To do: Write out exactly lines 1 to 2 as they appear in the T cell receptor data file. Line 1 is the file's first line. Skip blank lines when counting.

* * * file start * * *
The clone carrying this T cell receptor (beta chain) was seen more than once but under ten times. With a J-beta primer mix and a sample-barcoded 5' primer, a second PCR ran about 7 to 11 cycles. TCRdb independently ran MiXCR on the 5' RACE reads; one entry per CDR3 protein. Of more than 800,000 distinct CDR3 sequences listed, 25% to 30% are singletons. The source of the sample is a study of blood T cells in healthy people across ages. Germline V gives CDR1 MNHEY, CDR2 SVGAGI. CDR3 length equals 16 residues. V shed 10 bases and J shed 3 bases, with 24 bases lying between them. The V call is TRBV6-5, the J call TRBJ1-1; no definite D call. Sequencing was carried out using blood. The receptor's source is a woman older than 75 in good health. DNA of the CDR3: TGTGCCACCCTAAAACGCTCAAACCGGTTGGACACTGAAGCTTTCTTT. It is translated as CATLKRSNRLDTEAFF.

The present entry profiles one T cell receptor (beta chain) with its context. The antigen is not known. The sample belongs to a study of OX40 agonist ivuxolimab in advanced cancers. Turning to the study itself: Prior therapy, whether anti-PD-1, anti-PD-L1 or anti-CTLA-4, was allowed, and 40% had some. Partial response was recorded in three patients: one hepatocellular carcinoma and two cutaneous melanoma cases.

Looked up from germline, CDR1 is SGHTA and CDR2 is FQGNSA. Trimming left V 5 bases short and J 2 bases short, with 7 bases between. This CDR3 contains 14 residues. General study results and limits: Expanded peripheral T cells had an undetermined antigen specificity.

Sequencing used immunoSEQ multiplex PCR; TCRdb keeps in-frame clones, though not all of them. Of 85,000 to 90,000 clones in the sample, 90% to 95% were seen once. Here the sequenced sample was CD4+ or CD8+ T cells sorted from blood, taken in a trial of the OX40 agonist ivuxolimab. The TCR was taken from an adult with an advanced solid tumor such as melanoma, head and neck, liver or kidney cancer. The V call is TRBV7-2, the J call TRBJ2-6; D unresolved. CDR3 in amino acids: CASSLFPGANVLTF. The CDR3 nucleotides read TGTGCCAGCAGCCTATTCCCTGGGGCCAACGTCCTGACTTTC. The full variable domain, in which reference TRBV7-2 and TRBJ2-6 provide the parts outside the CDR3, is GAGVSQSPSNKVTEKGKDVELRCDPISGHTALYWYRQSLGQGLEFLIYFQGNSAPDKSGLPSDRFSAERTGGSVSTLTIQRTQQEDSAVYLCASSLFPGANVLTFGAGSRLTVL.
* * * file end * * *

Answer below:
The clone carrying this T cell receptor (beta chain) was seen more than once but under ten times. With a J-beta primer mix and a sample-barcoded 5' primer, a second PCR ran about 7 to 11 cycles. TCRdb independently ran MiXCR on the 5' RACE reads; one entry per CDR3 protein. Of more than 800,000 distinct CDR3 sequences listed, 25% to 30% are singletons. The source of the sample is a study of blood T cells in healthy people across ages. Germline V gives CDR1 MNHEY, CDR2 SVGAGI. CDR3 length equals 16 residues. V shed 10 bases and J shed 3 bases, with 24 bases lying between them. The V call is TRBV6-5, the J call TRBJ1-1; no definite D call. Sequencing was carried out using blood. The receptor's source is a woman older than 75 in good health. DNA of the CDR3: TGTGCCACCCTAAAACGCTCAAACCGGTTGGACACTGAAGCTTTCTTT. It is translated as CATLKRSNRLDTEAFF.

The present entry profiles one T cell receptor (beta chain) with its context. The antigen is not known. The sample belongs to a study of OX40 agonist ivuxolimab in advanced cancers. Turning to the study itself: Prior therapy, whether anti-PD-1, anti-PD-L1 or anti-CTLA-4, was allowed, and 40% had some. Partial response was recorded in three patients: one hepatocellular carcinoma and two cutaneous melanoma cases.